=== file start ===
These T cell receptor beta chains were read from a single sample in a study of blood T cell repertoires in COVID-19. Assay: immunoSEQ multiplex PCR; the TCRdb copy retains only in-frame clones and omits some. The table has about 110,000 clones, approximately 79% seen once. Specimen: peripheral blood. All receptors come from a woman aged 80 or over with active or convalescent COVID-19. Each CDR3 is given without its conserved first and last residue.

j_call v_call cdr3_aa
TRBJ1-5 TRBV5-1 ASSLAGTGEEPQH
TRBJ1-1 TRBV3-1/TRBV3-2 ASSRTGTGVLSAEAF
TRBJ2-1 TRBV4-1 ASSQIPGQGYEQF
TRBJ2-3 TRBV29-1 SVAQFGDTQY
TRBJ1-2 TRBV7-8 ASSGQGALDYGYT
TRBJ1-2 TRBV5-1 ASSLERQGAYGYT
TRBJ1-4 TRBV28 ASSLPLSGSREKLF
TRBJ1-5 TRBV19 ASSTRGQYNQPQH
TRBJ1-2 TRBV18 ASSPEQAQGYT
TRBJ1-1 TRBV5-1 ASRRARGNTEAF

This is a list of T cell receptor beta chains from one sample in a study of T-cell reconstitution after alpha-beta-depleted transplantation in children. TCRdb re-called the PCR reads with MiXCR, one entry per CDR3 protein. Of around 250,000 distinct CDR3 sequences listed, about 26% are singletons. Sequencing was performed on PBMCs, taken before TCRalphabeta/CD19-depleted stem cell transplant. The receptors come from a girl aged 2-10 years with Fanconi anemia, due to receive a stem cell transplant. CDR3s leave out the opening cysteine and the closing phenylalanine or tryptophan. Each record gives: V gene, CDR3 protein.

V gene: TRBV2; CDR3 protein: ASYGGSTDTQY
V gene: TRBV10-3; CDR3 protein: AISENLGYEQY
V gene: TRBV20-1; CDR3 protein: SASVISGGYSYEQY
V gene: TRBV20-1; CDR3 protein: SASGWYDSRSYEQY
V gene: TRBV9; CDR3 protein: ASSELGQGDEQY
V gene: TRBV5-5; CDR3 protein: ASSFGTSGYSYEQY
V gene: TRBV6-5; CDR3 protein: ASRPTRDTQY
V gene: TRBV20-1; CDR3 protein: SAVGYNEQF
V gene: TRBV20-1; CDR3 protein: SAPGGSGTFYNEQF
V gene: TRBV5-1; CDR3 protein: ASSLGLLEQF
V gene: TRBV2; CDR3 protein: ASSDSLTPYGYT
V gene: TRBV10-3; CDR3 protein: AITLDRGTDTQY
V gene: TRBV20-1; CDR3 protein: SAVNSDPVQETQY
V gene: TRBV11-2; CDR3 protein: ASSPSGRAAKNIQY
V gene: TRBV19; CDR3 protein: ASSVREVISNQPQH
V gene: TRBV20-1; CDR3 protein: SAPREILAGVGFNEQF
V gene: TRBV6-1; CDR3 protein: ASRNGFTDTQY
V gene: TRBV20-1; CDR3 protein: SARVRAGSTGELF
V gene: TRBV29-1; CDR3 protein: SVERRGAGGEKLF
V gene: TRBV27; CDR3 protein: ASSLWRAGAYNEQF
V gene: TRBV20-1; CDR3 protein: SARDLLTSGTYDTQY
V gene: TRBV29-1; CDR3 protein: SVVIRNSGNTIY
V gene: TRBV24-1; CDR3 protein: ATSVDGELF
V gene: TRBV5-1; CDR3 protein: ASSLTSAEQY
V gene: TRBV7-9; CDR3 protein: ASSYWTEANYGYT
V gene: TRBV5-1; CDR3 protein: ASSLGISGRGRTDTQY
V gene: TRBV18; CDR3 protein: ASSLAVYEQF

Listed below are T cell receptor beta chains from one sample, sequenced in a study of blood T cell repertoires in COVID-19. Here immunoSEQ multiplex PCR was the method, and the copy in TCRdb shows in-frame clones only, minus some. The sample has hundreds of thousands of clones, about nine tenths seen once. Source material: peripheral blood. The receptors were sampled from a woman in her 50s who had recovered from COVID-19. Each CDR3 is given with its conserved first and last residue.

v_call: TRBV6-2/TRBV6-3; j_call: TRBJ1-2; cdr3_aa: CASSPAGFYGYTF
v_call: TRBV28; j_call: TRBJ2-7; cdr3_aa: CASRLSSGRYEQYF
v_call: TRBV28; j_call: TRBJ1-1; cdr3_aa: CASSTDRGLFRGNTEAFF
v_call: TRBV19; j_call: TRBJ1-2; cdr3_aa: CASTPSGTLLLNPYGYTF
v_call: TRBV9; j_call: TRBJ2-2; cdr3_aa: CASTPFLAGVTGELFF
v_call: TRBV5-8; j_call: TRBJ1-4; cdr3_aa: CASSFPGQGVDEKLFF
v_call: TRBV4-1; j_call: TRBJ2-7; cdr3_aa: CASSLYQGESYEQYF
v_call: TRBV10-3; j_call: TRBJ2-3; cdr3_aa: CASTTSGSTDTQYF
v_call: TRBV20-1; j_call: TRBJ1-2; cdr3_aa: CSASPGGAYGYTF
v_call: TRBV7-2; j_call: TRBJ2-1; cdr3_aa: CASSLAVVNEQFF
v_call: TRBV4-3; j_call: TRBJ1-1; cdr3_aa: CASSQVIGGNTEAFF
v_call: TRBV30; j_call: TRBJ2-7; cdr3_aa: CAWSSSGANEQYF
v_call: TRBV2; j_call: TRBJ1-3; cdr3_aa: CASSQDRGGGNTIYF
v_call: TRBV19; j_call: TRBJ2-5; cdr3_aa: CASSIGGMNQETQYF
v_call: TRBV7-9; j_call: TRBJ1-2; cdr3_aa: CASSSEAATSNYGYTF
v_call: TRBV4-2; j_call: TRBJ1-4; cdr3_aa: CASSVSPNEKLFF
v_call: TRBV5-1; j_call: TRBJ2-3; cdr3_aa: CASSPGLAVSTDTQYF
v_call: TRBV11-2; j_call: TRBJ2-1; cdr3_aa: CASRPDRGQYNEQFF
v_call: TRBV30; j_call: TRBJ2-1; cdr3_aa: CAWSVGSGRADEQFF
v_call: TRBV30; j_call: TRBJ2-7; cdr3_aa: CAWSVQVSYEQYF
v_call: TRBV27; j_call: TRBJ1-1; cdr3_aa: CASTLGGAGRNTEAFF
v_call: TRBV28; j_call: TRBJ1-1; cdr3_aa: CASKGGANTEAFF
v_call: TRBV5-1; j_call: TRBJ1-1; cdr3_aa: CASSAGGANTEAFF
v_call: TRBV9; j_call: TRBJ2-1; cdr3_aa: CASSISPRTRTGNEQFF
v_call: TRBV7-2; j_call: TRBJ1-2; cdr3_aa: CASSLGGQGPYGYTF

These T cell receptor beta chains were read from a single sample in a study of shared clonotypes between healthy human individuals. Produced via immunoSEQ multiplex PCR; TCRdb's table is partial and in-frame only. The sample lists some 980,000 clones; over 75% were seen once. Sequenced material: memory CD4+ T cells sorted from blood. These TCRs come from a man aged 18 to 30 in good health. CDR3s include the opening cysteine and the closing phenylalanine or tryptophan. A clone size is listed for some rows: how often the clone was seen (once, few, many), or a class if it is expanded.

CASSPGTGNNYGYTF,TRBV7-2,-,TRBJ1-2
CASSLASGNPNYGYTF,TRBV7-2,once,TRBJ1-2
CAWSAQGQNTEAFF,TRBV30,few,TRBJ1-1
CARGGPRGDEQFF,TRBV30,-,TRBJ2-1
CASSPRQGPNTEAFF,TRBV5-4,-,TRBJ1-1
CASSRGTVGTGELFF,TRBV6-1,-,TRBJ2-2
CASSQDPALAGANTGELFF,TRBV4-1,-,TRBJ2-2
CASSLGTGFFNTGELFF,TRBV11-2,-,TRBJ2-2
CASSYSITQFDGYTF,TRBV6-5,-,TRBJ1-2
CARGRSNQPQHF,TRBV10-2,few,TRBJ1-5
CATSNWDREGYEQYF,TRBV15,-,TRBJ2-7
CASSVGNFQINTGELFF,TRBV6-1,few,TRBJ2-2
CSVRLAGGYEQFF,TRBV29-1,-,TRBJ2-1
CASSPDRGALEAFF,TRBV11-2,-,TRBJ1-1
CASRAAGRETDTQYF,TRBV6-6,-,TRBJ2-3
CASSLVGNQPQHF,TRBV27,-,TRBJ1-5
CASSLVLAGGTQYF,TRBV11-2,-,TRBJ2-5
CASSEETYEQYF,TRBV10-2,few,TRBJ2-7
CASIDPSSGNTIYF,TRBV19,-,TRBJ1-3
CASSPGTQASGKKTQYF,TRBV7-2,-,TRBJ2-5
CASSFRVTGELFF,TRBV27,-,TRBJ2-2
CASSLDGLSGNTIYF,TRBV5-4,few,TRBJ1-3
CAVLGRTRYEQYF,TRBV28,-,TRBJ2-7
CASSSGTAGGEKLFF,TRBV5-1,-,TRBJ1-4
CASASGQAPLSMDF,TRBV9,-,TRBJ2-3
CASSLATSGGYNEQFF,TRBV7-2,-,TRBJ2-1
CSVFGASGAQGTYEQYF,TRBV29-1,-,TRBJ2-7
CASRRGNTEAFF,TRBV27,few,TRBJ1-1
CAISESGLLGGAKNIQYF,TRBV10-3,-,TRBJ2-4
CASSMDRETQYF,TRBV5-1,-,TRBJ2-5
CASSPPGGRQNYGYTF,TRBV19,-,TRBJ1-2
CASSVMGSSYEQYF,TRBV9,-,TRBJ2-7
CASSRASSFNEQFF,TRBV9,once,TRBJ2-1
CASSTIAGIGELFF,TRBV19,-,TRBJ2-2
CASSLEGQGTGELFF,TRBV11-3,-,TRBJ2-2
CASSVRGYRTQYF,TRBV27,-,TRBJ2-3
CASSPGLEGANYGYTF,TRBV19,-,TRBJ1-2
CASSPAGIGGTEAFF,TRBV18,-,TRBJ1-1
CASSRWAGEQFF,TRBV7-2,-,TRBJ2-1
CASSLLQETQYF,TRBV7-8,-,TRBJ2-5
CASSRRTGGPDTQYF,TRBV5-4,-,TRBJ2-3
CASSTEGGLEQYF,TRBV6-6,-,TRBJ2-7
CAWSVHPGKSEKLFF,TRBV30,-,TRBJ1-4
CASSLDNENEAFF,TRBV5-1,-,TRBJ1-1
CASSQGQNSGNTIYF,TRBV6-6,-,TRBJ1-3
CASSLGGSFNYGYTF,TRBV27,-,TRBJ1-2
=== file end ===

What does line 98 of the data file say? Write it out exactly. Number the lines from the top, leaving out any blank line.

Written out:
CASSPPGGRQNYGYTF,TRBV19,-,TRBJ1-2